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Intellectual property rights and economic development (英语)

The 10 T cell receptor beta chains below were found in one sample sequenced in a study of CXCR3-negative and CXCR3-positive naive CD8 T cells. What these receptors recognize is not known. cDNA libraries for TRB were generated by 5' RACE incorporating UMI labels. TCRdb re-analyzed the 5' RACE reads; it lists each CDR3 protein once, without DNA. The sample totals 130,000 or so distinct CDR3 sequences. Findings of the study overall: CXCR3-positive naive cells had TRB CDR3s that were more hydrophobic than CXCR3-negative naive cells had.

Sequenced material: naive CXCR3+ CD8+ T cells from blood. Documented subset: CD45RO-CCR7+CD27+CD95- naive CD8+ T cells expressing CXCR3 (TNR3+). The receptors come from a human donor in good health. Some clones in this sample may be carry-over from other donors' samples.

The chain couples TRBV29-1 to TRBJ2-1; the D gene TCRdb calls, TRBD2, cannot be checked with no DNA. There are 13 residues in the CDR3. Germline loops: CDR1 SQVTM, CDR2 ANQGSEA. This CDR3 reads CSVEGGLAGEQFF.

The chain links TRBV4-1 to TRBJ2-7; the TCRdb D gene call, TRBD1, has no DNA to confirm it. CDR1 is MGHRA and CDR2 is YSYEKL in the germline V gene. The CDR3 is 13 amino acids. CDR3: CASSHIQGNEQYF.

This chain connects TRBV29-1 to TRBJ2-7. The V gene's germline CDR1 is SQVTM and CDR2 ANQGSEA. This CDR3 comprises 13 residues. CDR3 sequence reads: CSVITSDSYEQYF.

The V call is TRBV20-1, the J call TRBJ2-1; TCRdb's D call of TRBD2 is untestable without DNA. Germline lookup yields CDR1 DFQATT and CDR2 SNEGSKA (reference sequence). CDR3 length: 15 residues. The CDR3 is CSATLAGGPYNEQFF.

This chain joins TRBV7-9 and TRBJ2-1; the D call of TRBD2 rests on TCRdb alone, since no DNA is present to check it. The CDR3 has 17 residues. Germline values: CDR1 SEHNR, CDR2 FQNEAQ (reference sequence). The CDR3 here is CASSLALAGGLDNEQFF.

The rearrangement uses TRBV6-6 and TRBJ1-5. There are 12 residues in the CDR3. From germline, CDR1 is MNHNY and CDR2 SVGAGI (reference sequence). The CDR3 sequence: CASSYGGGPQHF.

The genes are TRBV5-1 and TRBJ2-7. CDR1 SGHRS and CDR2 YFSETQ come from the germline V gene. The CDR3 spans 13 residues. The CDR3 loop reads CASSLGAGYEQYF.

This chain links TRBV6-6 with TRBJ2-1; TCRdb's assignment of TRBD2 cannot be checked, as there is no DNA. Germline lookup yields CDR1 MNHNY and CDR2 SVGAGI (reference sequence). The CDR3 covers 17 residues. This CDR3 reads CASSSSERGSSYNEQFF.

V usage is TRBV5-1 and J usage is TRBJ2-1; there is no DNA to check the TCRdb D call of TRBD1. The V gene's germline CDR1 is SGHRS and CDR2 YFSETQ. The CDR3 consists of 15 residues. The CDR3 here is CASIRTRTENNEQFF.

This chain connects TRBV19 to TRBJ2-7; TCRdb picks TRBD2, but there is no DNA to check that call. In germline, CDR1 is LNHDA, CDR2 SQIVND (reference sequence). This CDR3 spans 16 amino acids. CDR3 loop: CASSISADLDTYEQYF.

Over the past decade, the production of intellectual property rights (IPRs) has undergone tremendous changes--fostered on the one hand, by a widening of the range of products and technologies covered by proprietary rights and on the other hand, by policy shifts that have initiated a move towards globally harmonized standards of protection. This discussion paper reviews these changes and their implications for developing countries. It briefly outlines the main IPRs instruments, the institutions that govern IPRs at the national and international level, and the importance of IPRs in various economic activities. The economic effects of different IPRs regimes and their relationship to other areas of public policy are discussed subsequently. Based on this review, the paper explores approaches to IPRs reforms in developing countries. The authors conclude that recent changes in the IPRs field pose significant challenges to the developing world. At the same time, developing countries can enhance the benefits of recent policy changes by establishing an effective institutional framework for IPRs--one that facilitates access of local entrepreneurs to the IPRs system and that adopts a pro-competitive approach to intellectual property. Assistance from industrialized countries and multilateral organizations can make important contributions in this regard.